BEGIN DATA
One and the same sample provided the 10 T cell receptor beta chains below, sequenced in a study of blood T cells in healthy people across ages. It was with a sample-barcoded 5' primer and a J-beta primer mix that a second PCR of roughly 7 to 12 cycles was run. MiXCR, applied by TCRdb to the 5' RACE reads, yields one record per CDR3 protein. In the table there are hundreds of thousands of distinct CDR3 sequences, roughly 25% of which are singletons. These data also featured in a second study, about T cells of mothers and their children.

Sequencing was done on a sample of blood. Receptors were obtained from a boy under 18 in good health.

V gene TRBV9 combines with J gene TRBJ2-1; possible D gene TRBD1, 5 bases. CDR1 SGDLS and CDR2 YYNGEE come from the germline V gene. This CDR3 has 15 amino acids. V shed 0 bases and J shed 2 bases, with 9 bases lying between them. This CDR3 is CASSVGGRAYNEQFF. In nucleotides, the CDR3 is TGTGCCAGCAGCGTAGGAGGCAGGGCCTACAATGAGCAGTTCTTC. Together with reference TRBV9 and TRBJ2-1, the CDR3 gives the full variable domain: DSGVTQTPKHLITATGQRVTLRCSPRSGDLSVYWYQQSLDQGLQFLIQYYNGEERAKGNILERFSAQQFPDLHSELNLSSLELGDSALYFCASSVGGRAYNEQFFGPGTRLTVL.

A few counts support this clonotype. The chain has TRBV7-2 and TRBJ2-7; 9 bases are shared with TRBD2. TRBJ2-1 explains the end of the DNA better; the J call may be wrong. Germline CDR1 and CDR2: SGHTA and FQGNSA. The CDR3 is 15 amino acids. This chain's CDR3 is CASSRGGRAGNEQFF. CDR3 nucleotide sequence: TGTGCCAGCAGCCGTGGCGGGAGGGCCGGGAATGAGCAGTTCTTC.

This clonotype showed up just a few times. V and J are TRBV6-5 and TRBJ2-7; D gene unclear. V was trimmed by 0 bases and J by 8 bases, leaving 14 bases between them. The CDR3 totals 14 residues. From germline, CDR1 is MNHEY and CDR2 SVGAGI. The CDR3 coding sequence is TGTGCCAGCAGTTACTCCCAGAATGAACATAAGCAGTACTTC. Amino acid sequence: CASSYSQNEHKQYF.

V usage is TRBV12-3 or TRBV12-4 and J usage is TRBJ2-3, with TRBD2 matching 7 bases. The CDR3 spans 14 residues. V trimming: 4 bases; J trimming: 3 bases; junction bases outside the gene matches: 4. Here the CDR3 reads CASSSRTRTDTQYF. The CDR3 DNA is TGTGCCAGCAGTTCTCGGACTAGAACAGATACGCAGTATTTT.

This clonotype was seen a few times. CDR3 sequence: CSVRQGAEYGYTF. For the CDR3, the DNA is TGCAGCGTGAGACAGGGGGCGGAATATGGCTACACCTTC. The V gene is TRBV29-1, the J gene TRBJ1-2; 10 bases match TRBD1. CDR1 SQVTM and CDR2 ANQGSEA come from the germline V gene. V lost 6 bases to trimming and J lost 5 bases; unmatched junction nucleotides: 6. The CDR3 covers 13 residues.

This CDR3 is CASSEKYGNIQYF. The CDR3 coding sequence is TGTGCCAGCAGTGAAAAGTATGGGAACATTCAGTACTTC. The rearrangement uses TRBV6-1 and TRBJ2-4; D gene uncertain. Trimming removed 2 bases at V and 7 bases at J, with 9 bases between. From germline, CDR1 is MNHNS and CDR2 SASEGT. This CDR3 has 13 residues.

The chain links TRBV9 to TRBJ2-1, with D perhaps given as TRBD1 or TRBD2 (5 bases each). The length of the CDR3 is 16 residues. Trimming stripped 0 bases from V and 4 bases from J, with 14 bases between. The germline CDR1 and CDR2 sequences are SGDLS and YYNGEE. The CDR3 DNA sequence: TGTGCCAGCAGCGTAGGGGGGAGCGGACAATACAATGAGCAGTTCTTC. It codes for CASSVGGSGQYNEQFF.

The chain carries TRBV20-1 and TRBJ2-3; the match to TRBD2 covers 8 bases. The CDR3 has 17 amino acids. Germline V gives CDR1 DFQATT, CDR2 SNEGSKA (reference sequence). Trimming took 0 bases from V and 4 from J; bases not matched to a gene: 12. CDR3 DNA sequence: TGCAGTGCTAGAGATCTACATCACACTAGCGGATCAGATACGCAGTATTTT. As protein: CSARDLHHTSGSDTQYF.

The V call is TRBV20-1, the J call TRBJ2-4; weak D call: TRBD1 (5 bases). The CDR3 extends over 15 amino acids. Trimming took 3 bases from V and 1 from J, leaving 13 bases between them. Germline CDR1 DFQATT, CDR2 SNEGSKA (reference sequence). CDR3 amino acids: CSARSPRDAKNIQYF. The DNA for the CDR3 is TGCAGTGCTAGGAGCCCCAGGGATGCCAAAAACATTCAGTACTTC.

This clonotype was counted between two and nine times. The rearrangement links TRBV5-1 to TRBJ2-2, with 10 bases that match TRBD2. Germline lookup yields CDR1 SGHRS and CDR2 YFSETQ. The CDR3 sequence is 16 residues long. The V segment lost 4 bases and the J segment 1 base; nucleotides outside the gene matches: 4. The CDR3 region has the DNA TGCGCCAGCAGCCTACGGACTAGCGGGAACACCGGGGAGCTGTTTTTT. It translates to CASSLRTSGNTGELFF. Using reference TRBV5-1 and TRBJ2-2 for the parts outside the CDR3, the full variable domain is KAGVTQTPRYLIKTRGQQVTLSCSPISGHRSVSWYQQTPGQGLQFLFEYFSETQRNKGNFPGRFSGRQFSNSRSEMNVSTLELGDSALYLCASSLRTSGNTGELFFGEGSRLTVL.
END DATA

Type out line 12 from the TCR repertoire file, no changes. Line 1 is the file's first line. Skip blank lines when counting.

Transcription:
This clonotype was counted between two and nine times. The rearrangement links TRBV5-1 to TRBJ2-2, with 10 bases that match TRBD2. Germline lookup yields CDR1 SGHRS and CDR2 YFSETQ. The CDR3 sequence is 16 residues long. The V segment lost 4 bases and the J segment 1 base; nucleotides outside the gene matches: 4. The CDR3 region has the DNA TGCGCCAGCAGCCTACGGACTAGCGGGAACACCGGGGAGCTGTTTTTT. It translates to CASSLRTSGNTGELFF. Using reference TRBV5-1 and TRBJ2-2 for the parts outside the CDR3, the full variable domain is KAGVTQTPRYLIKTRGQQVTLSCSPISGHRSVSWYQQTPGQGLQFLFEYFSETQRNKGNFPGRFSGRQFSNSRSEMNVSTLELGDSALYLCASSLRTSGNTGELFFGEGSRLTVL.